When it comes to vaping and smoking cigarettes, the rules and regulations are pretty strict. Now, even stricter rules are coming to the smoking scene across the country.
More specifically, Bill S-5 is set to regulate vaping products and create plain and standardized packaging for tobacco products across the board.
The Bill recently passed through Parliament and received royal assent.
What changes are on their way?
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Well, many tobacco regulations will soon apply to vaping – aka. e-cigarettes – too, ban certain flavours of vape liquid, and revamp cigarette packaging entirely.
While many cigarette packages already come with their share of warnings, the packaging is set to become more plain, similar to the plans for marijuana packaging.
Here are some of the new packaging rules, courtesy of the Canadian Cancer Society:
- Prohibiting brand colours, graphics and logos on packages, and requiring a drab brown colour to appear as the base colour for all brands; brand names can still appear on packages, but in a standard way for all brands; health warnings will remain on tobacco packages
- Banning slim and superslim cigarettes, as well as stylish “purse packs” appealing to young women and girls
- Banning cigarettes longer than 85 mm, meaning that “glamorous” 100 mm cigarettes will be banned
- Requiring cigarette packages to be in a standardized slide and shell format, thus increasing warning size and effectiveness; special package formats will no longer be able to appear
- Requiring the largest health warnings on cigarette packages in the world in terms of surface area
- Prohibiting branding and other promotions on the cigarette itself, and requiring cigarettes to have a flat end without holes or recesses
“Research has shown that measures such as the removal of logos, textures, colours and brand images help make tobacco products less attractive and therefore less appealing, particularly to youth,” reads a recent release from Health Canada.
And while the federal government is doing its fair share to allow adults to access vaping as a “less harmful alternative to cigarettes,” it is also doing a lot to make vaping less attractive.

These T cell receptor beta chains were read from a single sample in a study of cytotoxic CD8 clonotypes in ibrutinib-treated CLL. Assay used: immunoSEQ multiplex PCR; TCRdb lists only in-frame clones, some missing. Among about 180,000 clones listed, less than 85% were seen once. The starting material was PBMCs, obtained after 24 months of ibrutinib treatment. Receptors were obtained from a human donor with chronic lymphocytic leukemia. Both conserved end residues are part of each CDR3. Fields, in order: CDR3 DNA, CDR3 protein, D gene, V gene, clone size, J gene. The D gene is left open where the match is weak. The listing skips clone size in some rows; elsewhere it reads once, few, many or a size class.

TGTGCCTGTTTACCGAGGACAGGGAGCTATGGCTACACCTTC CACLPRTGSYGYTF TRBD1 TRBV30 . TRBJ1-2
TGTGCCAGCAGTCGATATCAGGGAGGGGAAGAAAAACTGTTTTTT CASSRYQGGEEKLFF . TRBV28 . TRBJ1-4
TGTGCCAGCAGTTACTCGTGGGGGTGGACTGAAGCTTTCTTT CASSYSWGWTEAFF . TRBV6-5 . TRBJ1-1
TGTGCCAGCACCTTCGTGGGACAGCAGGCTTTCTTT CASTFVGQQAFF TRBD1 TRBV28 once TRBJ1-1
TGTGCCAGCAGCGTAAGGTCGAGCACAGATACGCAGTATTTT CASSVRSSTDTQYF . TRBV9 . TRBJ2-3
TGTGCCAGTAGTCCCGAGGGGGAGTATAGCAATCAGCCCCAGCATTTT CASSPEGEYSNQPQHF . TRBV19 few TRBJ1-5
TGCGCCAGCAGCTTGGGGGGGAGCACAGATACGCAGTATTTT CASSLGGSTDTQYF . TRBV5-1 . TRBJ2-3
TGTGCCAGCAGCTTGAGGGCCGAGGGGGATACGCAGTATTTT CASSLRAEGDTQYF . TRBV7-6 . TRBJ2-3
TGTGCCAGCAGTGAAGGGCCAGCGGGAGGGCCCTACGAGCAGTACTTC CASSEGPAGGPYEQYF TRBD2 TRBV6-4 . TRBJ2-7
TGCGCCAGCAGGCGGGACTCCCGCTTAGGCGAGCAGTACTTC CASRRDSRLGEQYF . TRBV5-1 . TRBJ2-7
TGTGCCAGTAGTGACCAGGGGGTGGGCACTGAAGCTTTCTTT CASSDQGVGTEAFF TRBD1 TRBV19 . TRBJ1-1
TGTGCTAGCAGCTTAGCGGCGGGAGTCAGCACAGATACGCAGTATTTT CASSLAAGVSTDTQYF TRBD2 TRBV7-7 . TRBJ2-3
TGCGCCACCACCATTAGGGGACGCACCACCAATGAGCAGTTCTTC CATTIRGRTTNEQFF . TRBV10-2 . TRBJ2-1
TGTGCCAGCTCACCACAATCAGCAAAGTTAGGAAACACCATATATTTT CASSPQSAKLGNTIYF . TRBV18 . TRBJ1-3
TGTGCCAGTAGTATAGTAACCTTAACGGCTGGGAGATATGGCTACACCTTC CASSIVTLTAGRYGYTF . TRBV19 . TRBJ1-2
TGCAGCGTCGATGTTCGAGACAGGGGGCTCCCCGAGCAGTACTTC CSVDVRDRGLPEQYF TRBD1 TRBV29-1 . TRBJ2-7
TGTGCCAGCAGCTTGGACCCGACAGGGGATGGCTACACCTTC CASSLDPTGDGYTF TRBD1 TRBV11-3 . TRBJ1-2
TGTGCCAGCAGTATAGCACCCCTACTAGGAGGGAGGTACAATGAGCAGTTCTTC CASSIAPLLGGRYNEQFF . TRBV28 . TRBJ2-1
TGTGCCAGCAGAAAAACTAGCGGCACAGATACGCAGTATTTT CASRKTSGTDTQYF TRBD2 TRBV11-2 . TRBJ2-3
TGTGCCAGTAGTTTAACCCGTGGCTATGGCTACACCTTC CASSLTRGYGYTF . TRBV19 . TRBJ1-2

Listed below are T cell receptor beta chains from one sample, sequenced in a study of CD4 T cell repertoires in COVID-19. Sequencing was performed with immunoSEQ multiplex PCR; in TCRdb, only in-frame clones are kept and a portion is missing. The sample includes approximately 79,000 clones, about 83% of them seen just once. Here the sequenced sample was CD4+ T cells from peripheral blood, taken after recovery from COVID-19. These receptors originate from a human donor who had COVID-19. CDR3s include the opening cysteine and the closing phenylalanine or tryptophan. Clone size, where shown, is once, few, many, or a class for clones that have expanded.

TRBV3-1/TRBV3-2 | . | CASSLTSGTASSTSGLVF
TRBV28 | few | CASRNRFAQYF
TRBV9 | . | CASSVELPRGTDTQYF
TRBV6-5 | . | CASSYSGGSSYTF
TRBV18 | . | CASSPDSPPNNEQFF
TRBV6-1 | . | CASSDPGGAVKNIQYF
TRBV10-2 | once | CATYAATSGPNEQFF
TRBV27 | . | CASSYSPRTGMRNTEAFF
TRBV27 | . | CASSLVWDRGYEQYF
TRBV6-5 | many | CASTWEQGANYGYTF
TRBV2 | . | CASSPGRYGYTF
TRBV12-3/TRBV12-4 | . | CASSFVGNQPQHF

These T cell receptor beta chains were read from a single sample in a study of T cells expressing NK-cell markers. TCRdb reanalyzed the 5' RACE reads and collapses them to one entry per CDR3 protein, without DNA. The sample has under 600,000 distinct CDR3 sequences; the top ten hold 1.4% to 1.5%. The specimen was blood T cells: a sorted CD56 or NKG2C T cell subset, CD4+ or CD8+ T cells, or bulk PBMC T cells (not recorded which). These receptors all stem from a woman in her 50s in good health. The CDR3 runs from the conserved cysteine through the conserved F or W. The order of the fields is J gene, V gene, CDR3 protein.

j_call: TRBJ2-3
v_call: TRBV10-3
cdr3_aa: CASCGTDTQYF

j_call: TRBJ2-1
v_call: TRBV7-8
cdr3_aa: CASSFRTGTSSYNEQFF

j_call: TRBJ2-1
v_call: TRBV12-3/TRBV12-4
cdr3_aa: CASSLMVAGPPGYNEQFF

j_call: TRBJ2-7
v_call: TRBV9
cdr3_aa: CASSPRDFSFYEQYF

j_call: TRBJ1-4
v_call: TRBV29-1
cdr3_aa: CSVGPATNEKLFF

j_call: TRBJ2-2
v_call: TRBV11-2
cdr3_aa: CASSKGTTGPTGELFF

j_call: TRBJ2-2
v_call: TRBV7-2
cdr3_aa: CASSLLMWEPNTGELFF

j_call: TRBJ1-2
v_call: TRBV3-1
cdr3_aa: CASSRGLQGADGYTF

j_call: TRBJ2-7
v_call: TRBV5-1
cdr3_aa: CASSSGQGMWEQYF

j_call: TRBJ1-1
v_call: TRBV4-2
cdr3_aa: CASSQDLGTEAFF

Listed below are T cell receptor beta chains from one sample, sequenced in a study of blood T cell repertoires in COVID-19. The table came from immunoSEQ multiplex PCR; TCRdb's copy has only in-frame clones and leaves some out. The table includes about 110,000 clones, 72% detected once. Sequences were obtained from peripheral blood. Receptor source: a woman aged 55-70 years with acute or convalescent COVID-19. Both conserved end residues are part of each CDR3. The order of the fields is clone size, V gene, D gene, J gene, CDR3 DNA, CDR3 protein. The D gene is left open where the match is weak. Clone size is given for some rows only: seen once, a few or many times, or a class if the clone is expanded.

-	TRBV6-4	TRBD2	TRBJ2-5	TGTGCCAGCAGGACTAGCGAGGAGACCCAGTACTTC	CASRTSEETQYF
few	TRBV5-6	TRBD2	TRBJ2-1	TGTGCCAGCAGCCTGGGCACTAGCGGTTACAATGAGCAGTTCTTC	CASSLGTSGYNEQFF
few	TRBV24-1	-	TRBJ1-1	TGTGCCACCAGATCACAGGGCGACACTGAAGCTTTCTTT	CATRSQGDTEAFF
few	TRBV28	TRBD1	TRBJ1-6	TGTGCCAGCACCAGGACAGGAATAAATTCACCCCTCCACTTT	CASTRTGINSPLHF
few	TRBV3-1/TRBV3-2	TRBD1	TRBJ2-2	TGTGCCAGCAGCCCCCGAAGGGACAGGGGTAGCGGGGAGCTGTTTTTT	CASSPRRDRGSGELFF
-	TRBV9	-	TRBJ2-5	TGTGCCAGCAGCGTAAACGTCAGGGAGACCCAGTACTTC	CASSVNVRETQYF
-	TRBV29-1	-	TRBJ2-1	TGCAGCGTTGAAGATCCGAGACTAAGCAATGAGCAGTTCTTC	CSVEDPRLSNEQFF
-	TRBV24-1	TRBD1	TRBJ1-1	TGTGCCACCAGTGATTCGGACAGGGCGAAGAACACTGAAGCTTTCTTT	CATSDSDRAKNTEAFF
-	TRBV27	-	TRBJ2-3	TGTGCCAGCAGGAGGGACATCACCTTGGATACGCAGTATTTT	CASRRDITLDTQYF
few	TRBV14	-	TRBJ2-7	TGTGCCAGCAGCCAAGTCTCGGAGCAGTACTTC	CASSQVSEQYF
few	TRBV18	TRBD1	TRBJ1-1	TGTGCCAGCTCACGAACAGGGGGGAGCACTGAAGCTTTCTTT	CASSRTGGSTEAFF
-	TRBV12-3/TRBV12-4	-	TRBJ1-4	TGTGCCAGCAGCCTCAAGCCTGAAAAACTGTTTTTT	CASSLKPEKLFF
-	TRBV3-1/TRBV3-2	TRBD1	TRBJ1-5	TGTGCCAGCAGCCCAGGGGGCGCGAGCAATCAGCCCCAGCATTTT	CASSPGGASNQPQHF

E-cigarettes still contain nicotine, after all.
First, the feds have banned the sale of vaping products to those under 18 years of age.
Bill S-5 also allows the feds to implement child-resistant packaging for vaping liquids with nicotine, to help protect children from nicotine poisoning.
And if you’re into candy-like flavours of vaping liquids, you can soon say goodbye to those.
“The Bill prohibits the promotion of vaping products that are appealing to youth, such as products with appealing flavours like dessert or confectionery flavours,” reads the release from Health Canada.
“It also restricts the promotion of vaping products, including a ban on all lifestyle advertising. Other forms of promotion, such as sponsorships and celebrity endorsements, are also restricted.”
Health Canada and the Canadian Cancer Society agree that these new regulations might save a lot of lives.
“This important legislation is the next step in the Government’s efforts to protect young Canadians from nicotine addiction and tobacco use,” said Ginette Petitpas Taylor, Minister of Health, in the release.
“We’re taking a principled and flexible approach to reducing the harms of tobacco use by protecting youth and non-users of tobacco products from nicotine addiction and inducements to use tobacco. We’re also placing restrictions on the promotion of vaping products while allowing adults to legally access them as a less harmful alternative to cigarettes, and advancing work to introduce plain and standardized packaging for tobacco products.”
According to the feds, the vast majority of smokers begin by adolescence or young adulthood.
In fact, here in Canada, 82 per cent of current adult daily smokers had smoked their first cigarette by the age of 18. And in 2015 alone, 115,000 Canadians began smoking cigarettes daily.
And more people are vaping – according to Health Canada, 13 per cent of Canadians aged 15 and up (3.9 million) had tried an e-cigarette, an increase from the 9 per cent (or 2.5 million) reported in 2013, and one in four youth (26 per cent) aged 15 to 19 had tried an e-cigarette, up from 20 per cent in 2013.
What do you think of the new rules?